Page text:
Does Getting Older Mean Becoming Invisible?

“At 50, I don’t exist
socially in the gay community anymore. Having a drug connection has made me “cool’ although it’s temporary. But it’s better than being invisible when I
want to get laid.”

Steve was
more surprised than anyone that he had ended up in my office for therapy. He was a handsome, fit, financially secure
man who had a good job, a nice home, and a supportive circle of friends. Despite these, Steve had increasingly turned
to drugs, and especially meth, to “connect” with other men, and this had
quickly spiraled out of control. Drugs
helped Steve numb the troubling emotions that arose as he grew older and with
each passing month felt a little less attractive, less energetic, and less like
he fit into a gay community that emphasizes youth and looks.

Steve’s comments are based on a narrow view of sex appeal and contain more than
a little self-pity and rationalization, the notion of invisibility and aging is
shared by many gay men. It is true that
both straight and gay culture value physical beauty and youth. Observing change in our bodies as we grow
older can be difficult if we rigidly define ourselves by our looks alone. Steve spent a lifetime classifying himself based
entirely on externals such as physical appearance and his career. Throughout his adult life they buffered him
from shame and other uncomfortable feelings and when those became less
effective he used drugs and alcohol to push discomfort aside. With time, however, nothing really numbed his
fear that he was no longer valued and he found himself in a growing crisis of
identity and self worth.

In therapy,
Steve was able to intellectually understand that getting older didn’t
necessarily mean becoming less attractive. Sexual templates (who you are attracted to) vary greatly among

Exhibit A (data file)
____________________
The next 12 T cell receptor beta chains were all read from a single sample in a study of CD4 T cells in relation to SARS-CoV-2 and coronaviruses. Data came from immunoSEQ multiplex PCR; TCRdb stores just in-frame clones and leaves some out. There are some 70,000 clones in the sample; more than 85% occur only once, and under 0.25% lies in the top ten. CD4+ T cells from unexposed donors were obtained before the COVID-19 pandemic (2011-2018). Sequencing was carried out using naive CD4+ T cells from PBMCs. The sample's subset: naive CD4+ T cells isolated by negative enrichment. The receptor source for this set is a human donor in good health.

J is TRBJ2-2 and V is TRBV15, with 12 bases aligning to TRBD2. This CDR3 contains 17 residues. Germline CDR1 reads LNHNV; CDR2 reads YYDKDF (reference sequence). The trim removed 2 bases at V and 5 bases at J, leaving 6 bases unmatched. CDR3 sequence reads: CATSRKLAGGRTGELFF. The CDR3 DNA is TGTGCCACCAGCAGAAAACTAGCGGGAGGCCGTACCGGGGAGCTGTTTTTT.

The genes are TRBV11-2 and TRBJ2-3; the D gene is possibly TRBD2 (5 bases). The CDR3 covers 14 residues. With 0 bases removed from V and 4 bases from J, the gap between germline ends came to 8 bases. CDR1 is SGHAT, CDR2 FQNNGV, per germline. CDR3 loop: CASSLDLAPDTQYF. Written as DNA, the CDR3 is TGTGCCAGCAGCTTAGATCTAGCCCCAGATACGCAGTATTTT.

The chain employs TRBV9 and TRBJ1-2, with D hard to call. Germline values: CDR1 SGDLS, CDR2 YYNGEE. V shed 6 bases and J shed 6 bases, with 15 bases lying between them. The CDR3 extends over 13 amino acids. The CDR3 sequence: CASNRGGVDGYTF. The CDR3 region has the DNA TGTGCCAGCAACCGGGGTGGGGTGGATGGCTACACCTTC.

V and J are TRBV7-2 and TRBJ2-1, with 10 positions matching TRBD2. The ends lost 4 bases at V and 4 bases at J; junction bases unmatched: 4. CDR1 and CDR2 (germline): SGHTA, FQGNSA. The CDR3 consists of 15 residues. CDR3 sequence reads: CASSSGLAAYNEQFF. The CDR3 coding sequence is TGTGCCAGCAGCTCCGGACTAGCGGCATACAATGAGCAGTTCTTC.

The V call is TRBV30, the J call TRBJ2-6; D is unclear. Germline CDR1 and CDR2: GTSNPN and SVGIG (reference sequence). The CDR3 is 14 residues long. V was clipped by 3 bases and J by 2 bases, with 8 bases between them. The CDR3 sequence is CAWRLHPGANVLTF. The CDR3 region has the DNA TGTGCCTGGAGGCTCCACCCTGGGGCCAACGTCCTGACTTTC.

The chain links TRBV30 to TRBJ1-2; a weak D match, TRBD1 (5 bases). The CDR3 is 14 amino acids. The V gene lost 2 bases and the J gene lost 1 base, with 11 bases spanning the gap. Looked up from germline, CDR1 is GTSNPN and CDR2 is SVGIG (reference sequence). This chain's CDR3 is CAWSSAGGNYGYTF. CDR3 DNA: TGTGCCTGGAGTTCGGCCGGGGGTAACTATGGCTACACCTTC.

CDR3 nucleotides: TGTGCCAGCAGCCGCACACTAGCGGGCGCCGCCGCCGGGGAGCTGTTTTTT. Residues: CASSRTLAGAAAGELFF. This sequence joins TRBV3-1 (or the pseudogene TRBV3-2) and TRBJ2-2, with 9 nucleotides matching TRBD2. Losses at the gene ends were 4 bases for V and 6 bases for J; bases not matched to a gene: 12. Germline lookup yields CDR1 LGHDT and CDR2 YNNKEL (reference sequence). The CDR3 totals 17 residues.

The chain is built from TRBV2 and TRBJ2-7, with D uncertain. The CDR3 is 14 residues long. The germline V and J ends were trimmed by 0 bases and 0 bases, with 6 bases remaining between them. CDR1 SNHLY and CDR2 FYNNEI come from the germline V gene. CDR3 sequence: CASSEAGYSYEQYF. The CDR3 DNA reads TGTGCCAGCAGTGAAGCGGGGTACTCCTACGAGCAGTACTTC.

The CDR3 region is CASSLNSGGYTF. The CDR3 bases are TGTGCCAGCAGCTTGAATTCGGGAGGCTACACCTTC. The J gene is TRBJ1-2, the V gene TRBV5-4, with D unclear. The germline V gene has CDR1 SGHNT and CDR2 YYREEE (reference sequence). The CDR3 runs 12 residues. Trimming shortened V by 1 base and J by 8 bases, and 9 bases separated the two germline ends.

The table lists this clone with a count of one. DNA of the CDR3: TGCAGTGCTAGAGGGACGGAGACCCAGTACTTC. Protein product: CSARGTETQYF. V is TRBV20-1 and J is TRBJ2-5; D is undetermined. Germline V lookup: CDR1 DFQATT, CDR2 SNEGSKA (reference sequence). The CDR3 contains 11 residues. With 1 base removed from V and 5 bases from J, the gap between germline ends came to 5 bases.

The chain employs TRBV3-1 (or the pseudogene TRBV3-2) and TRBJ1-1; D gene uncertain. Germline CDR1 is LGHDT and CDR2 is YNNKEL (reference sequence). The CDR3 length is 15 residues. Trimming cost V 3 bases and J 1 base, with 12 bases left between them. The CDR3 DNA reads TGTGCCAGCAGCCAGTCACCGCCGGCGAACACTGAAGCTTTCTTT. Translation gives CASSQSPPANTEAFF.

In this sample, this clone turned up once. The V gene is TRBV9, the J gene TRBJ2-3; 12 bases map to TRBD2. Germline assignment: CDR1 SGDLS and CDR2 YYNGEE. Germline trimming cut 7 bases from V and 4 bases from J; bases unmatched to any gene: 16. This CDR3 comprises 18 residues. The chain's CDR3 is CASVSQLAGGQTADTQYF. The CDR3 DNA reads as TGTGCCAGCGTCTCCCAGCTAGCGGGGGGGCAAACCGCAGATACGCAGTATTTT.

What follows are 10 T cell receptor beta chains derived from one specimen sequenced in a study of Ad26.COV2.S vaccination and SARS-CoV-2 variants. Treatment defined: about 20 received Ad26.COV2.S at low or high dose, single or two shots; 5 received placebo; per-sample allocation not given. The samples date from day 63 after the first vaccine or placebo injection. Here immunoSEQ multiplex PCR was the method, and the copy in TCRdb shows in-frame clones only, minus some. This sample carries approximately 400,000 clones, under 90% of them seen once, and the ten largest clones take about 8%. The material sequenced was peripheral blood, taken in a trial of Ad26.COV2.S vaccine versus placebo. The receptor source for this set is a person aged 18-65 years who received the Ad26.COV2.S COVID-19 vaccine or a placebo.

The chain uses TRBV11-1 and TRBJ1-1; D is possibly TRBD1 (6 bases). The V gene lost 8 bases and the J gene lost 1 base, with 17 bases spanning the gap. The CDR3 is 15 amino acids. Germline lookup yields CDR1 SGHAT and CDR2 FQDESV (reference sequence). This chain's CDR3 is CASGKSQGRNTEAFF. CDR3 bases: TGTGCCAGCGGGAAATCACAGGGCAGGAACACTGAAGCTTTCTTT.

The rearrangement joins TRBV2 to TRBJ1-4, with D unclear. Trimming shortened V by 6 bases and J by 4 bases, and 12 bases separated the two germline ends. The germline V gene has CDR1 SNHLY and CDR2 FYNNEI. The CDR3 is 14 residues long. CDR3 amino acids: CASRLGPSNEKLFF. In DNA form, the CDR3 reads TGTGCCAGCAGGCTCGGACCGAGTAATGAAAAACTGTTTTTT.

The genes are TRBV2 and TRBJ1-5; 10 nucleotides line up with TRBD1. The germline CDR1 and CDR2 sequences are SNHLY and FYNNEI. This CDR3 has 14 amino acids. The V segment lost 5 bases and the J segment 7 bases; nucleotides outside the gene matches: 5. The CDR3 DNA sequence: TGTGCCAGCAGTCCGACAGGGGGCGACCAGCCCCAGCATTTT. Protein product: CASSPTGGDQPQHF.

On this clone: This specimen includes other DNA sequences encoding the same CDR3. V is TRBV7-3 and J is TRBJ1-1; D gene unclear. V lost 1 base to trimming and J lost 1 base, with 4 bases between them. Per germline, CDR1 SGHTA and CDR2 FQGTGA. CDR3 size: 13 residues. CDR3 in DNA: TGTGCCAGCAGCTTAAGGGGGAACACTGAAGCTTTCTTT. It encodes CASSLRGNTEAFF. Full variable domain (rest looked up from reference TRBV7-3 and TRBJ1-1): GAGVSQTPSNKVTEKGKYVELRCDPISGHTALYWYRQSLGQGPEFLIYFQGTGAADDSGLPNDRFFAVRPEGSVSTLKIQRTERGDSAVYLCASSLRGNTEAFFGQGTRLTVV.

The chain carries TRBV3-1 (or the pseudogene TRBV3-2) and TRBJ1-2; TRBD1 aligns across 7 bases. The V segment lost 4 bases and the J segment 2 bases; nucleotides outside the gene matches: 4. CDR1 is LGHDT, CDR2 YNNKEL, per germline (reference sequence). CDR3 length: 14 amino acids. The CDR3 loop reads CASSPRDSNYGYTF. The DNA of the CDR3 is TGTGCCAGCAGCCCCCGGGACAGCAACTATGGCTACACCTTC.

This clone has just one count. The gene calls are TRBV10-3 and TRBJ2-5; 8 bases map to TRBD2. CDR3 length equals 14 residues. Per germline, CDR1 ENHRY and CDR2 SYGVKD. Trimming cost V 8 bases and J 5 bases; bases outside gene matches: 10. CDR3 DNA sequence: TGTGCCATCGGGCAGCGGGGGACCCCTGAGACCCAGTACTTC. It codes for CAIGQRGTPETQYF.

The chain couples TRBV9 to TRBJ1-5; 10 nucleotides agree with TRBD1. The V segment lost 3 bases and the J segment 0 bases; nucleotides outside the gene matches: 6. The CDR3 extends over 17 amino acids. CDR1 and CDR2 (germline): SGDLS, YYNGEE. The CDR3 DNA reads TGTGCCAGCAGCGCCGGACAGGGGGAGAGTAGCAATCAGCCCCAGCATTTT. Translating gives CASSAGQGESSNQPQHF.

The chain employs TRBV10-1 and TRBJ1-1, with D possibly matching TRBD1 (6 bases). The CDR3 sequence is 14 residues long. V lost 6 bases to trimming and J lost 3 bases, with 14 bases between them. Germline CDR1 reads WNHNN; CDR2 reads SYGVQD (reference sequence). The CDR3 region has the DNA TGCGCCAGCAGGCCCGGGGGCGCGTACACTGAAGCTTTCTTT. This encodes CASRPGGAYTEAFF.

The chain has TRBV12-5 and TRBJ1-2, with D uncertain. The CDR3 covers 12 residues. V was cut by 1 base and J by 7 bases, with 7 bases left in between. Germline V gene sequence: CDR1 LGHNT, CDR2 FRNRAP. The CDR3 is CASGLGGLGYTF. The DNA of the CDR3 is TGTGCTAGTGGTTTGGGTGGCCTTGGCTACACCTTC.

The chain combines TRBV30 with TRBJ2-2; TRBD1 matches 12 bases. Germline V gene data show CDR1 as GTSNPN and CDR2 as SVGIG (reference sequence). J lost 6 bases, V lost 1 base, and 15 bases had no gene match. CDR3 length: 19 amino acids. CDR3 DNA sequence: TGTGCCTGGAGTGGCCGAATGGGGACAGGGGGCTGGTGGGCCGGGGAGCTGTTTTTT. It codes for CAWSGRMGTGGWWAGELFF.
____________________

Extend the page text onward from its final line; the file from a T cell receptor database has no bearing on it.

individuals and, for many, include older men as well as diverse body shapes and
sizes. The real problem was how Steve
viewed himself.

It is
critical at any age to define yourself more broadly than by outward appearance
alone. Otherwise, you miss the inner
spirit that truly defines who you are. Self
image can be enhanced in many ways. Practice
developing an awareness of your unique skills, personal gifts and talents. Get in the habit of identifying positive personality
traits as well as positive physical characteristics (not just what you dislike
about your body –for some that is a real challenge). Develop gratitude on a daily basis and remember
to nurture all of you: body, mind, and spirit.

to the community in a variety of ways is vital to this process. You are not alone. SAGE (Senior Action in a Gay Environment –
has many activities and supports. The
GLCC ( hosts a variety of groups that provide social interaction
outside of bars and clubs, as do many organizations in the faith
community.  It may take a little research, but many
alternatives exist.

Once free of drugs, Steve took a
hard look at his core beliefs and sense of self. To his surprise, he found that the wisdom he
had gained through a successful career and a variety of friendships and
relationships was eagerly sought by a community hungry for role models and
elders. Once he began to value himself
more, Steve felt more confident both socially and sexually.  By valuing more
than just his physical appearance, Steve not only became visible but liked what
he saw.   


METH 911: A New Option for Help

We’ve all